Tibetans ought to have an important role in this proposed flood-mitiga-tion and developmental macroproject’s planning as well as its post-construction operation, especially if they can tolerate a small alteration in their sacred river’s altitude (i.e. its flowing level) or its temporary capture for industry’s use. In Tibet the major environmental impact should occur in the low-flow river within the valley north, east and south of Namjagbarwa Feng. However, the inflata­ble dam can be deflated, or removed forever, at any time! This macro­project might be undertaken dur-ing 2002, which was declared (on 10 November 1998) by the United Nations Organization to be the ‘Inter­national Year of the Mountains’10.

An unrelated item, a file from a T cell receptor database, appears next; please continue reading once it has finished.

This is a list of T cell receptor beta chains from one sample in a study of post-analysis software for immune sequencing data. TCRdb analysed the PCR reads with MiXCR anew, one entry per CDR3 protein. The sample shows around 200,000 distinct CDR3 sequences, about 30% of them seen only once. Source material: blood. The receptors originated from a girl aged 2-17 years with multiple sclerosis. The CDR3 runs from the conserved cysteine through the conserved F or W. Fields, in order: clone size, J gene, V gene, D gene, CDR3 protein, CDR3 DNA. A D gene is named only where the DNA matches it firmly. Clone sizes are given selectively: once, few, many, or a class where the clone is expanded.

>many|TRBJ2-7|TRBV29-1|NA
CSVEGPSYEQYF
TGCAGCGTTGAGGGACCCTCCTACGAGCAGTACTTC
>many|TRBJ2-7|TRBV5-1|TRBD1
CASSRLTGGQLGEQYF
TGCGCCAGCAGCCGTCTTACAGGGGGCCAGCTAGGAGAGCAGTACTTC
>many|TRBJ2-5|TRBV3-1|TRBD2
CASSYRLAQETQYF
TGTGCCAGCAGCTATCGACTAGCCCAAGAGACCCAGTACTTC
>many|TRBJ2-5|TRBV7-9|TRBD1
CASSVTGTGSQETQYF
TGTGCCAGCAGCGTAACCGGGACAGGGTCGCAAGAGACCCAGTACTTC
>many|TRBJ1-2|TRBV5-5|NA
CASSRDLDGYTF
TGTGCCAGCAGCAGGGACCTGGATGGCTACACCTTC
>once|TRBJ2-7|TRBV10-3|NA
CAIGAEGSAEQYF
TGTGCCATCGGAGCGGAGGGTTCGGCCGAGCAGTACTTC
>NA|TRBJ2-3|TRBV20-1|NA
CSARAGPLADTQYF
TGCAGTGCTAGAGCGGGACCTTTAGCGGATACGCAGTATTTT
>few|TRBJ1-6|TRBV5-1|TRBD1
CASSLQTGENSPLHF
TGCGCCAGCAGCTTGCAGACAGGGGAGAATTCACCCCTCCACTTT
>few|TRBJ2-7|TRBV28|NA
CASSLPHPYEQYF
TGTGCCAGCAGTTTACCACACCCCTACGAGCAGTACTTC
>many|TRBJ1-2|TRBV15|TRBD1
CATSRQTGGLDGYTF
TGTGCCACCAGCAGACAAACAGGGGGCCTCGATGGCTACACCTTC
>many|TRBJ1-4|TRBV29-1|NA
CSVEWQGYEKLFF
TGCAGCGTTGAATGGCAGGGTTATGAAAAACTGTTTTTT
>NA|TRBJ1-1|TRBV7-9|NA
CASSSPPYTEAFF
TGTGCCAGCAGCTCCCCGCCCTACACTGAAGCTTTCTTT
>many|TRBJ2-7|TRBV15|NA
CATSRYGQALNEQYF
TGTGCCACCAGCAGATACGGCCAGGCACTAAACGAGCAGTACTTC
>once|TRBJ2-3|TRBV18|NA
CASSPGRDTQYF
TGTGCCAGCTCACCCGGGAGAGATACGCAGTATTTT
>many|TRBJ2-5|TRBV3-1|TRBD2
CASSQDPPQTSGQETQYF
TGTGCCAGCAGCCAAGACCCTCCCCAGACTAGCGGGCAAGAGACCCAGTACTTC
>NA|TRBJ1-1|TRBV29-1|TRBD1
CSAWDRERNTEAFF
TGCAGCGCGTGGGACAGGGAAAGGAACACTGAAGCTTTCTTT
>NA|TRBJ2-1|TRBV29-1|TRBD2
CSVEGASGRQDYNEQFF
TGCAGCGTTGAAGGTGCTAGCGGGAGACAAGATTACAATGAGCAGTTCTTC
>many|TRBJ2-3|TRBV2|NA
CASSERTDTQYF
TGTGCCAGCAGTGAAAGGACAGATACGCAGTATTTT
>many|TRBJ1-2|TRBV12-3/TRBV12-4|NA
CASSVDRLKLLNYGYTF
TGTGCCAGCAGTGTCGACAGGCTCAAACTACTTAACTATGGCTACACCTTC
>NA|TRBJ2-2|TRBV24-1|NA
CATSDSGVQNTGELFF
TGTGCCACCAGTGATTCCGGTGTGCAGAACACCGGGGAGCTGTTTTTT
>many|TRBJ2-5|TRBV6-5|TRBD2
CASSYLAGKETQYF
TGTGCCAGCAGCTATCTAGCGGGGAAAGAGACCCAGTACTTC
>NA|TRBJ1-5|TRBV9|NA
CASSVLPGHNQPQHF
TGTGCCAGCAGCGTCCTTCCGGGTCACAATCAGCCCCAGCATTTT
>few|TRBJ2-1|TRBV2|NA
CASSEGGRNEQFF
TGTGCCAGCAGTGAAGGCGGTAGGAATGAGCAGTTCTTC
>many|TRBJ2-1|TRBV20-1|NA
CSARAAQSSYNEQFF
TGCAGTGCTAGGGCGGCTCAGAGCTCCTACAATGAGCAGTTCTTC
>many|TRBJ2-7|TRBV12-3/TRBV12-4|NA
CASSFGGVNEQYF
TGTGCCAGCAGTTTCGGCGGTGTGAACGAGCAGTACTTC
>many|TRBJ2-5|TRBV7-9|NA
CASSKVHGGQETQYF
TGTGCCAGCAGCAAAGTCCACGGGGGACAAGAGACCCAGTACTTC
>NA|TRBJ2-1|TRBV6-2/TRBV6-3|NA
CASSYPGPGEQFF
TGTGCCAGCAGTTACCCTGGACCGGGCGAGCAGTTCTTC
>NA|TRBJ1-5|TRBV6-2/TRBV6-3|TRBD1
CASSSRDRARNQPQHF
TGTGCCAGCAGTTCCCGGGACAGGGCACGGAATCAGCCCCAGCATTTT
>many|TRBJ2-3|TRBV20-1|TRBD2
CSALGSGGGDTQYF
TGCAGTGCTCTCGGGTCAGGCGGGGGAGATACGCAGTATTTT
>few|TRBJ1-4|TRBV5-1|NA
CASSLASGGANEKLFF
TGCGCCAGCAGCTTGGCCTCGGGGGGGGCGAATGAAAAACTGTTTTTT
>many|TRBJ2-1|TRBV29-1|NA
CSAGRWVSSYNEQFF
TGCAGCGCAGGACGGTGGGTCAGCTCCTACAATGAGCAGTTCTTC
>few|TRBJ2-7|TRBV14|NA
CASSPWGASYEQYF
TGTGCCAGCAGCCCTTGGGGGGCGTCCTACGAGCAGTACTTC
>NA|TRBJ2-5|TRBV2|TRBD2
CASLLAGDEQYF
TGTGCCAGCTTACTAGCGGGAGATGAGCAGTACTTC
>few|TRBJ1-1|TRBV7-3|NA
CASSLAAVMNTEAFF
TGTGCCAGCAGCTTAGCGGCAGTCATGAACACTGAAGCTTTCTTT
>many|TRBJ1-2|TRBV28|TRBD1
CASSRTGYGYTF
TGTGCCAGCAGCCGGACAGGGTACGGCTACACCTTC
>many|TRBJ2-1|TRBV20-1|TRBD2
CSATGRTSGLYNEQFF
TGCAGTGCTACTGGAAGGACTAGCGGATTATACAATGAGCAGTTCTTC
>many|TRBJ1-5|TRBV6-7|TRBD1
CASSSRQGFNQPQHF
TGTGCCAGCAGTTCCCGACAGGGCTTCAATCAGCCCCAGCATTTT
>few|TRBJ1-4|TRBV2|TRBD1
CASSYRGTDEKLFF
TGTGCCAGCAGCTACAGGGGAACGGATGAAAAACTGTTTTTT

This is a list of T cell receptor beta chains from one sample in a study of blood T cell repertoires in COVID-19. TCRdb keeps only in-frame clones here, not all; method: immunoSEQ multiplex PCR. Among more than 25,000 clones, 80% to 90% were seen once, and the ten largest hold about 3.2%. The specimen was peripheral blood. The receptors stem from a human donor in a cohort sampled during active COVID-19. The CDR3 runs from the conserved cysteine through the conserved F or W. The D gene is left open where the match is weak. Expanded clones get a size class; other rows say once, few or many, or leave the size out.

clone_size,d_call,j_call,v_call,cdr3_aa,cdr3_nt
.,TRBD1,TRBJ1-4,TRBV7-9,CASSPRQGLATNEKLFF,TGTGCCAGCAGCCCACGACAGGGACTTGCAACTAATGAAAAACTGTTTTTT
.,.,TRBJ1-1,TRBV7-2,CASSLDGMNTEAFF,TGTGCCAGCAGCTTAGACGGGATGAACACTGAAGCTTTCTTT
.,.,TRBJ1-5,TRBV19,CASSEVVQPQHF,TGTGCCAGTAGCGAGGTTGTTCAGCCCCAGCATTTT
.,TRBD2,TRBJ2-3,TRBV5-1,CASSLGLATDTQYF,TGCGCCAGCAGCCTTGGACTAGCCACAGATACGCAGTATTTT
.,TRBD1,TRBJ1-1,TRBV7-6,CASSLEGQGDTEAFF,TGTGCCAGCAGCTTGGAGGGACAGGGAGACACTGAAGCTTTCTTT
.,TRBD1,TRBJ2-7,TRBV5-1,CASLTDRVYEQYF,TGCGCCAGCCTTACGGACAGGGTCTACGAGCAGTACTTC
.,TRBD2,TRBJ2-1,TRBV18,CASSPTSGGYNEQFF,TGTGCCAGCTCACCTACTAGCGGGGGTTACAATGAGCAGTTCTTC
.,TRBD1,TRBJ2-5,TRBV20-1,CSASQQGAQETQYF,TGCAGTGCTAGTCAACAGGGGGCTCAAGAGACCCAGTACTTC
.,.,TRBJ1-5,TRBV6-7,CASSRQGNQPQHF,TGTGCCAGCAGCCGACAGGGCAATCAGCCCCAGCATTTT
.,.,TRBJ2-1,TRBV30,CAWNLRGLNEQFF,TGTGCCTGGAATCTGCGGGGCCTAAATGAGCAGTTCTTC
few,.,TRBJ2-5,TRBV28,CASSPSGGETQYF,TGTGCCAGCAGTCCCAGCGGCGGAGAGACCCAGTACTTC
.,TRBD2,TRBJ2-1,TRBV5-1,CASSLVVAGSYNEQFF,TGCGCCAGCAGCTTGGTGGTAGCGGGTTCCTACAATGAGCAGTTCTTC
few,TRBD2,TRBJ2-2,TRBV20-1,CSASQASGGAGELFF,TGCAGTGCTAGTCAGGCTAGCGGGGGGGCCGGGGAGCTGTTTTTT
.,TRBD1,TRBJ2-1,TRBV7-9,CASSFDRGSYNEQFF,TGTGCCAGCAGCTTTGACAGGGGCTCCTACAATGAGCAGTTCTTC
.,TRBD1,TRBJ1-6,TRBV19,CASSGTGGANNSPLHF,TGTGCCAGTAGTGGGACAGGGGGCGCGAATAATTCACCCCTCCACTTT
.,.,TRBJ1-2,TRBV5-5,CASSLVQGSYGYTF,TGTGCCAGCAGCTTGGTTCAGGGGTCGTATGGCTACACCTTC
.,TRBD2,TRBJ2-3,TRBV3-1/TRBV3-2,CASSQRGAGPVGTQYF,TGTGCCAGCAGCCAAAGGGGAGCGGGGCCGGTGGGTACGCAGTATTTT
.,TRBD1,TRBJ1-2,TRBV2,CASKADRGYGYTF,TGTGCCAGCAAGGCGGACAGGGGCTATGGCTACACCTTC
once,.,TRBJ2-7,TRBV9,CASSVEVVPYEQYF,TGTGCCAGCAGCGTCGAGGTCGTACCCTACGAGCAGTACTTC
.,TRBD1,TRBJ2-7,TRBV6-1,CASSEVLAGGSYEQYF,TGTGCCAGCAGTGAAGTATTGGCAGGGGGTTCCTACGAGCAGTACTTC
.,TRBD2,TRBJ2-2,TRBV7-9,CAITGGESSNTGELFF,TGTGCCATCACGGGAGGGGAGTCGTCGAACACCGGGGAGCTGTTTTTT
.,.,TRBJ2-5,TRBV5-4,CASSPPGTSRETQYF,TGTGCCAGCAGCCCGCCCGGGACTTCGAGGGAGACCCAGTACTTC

1.   Valdiya, K. S., Curr. Sci., 1999, 76, 1301–1305.

   2.   Michaelson, J., Stanford Environ. Law J., 1998, 17, 73–140.

   3.   Horgon, J., Sci. Am., 1996, 274, 14–15.

   4.   Niini, H., Eng. Geol., 1967, 2, 39–45.

   5.   Tam, P. W. M., ASCE J. Irrig. Drainage Eng., 1997, 123, 73–78.

   6.   Chanson, H., ASCE J. Irrig. Drainage Eng., 1998, 124, 181–184.

   7.   Plaut, R. H., Civil Eng., 1998, 68, 62–64.

   8.   Anon, ENR: Eng. News-Rec., 1999, 242, 20.

   9.   Philbrick, S. S., Geol. Soc. Am. Bull., 1974, 85, 91–98.

10.   Ives, J. D., Arctic Antarctic Alpine Res., 1999, 31, 211–213.

Richard Brook Cathcart is at GEOGRAPHOS, 1608 East Broadway, Suite #107, Glendale, California 91205-1524, USA.